Pursuant to Section 403.031 of the Florida Statutes, a stormwater management program is the City’s institutional strategy for stormwater management, including regulating urban flooding, and other stormwater effects. The City created its stormwater management system, which system is designed and constructed or to be implemented to control discharges which are necessitated by rainfall events, incorporating methods to collect, convey, store, absorb, inhibit, treat, use, or reuse water to prevent or reduce flooding, over-drainage, environmental degradation and water pollution (or otherwise affect the quantity and quality of discharges from the system). The City’s Stormwater Utility created in 1992 is the funding mechanism for the design, construction, and maintenance of the stormwater management program by assessing the costs of the program to the beneficiaries based on their relative contribution to the system’s needs. The City stormwater policy requires property owners to construct on-site stormwater management systems to handle their stormwater volume.
To meet the needs of the City, the City is investing over $650 million in various infrastructure improvements, which improvements will need to be made over an estimated span of 10 years. The infrastructure improvements include installing larger pipes, pump stations, and raising roads to ensure that the roads do not flood in the future for 10-year rainfall event.
On October 1, 2016, the City increased its stormwater rate in order to support the debt service for the 2017 Stormwater bonds for the principal purposes of paying a part of the costs of certain improvements to the stormwater utility. The rate increase was expected to generate and contribute approximately $7.8 million per year to cover annual debt service of approximately $16.7 million on stormwater bonds. The 2017 stormwater bonds were issued in December 2017. The first 12 months prior to the issuance of the 2017 stormwater bonds provided approximately $7 million that was placed into reserves for the period ending September 30, 2017.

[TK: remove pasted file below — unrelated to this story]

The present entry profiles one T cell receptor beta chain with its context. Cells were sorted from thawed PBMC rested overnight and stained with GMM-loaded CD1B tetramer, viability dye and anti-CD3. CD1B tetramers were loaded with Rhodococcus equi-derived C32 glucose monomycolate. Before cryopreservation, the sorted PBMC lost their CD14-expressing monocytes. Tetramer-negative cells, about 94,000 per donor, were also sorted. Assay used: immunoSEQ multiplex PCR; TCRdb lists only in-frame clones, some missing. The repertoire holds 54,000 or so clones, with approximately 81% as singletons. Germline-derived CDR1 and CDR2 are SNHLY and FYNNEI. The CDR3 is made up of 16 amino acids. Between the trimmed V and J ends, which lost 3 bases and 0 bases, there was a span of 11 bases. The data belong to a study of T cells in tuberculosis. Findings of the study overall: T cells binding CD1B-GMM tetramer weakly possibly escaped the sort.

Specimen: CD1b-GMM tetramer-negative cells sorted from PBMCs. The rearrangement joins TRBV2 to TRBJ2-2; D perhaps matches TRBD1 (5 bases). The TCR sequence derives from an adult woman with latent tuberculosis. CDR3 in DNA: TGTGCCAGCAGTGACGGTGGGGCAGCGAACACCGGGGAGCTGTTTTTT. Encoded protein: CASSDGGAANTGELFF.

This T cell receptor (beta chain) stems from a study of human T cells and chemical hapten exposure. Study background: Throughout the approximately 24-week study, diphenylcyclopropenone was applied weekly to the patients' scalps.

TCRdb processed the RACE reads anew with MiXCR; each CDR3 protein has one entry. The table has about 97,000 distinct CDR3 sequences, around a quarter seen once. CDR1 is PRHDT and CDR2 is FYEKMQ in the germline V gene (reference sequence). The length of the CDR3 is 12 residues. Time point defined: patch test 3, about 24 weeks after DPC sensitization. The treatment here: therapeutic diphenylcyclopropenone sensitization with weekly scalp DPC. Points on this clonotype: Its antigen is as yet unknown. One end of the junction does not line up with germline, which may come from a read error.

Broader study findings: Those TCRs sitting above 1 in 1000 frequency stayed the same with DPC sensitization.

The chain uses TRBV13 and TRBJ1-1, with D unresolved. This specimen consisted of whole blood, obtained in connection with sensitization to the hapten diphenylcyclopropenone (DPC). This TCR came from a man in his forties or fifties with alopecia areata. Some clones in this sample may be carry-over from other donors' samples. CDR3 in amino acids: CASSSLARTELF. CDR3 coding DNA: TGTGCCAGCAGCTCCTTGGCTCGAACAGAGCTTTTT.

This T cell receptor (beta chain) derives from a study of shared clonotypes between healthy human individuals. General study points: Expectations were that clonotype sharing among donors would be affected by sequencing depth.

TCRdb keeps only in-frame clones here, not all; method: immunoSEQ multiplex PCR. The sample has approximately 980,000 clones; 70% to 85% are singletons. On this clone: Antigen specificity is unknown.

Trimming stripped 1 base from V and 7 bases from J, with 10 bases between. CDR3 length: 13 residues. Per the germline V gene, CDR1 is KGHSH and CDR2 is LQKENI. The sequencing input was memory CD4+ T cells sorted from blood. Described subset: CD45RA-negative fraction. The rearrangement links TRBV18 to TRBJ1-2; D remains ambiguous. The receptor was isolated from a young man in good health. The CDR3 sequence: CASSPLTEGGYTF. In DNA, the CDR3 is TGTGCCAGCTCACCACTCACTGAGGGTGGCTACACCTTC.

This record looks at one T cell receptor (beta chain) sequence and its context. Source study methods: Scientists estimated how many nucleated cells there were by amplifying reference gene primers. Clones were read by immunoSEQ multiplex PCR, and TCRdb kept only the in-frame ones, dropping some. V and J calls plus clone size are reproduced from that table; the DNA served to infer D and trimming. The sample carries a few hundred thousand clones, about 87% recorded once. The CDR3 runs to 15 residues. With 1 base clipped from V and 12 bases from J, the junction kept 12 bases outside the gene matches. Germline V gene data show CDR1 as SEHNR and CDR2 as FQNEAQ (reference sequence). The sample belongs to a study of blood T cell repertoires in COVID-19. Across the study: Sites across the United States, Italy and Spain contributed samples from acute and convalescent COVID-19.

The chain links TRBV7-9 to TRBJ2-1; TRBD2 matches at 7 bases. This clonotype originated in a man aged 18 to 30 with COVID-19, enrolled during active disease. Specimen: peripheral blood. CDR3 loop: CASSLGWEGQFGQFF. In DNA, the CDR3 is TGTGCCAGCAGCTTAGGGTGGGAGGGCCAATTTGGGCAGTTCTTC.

In Fiscal Year 2017, $469,352 was spent on temporary pumps and generators. For Fiscal Year 2018, temporary pump expenditures have been anticipated at $1,100,000. The temporary pump rental fees for the actual pumps and back-up generators, are not an eligible expense under the stormwater bonds.
The City does not have a sufficient dedicated funding source to continue to fund the temporary pump rentals, including the temporary pumps and generators. The stormwater rate increases being paid by the residents are solely to fund the debt service for the Series 2017 stormwater bonds. As the stormwater bonds cannot be used for temporary pumps and generators, it may not be fiscally prudent to continue to fund such temporary relief from flooding and sea level rise. Annually, the City faces King Tides, hurricanes and heavy rain events. Proposed infrastructure improvements will provide permanent relief from these types of events.
The Mayor and City Commission may direct the Administration to cease utilizing the temporary pumps and generators, as it would be fiscally irresponsible to do so without a dedicated funding source, and the Administration be directed to solely use the temporary pumps and generators under the following circumstances: (1) if a water event can be predicted, for example, a King Tide event, then the Administration is to place an item on the City Commission agenda requesting the City Commission to authorize the expenditure for temporary pumps and generators to combat the King Tide, with an identifiable funding source; or (2) if there is an emergency situation, for example, a hurricane event, then the Administration may use its discretion to protect the health, safety, and welfare of the residents and visitors of Miami Beach, and utilize temporary pumps and generators, provided, however, the Administration, at the next City Commission meeting, bring to the City Commission a resolution to authorize, after-the-fact, the emergency expenditure on temporary pumps and generators, with an identifiable funding source.
The temporary pumps and generators would not be utilized for routine flooding or maintenance purposes, as the City needs to ensure that the capital projects proposed under the City’s Stormwater Master Plan, and as funded through the various stormwater bonds, are timely constructed.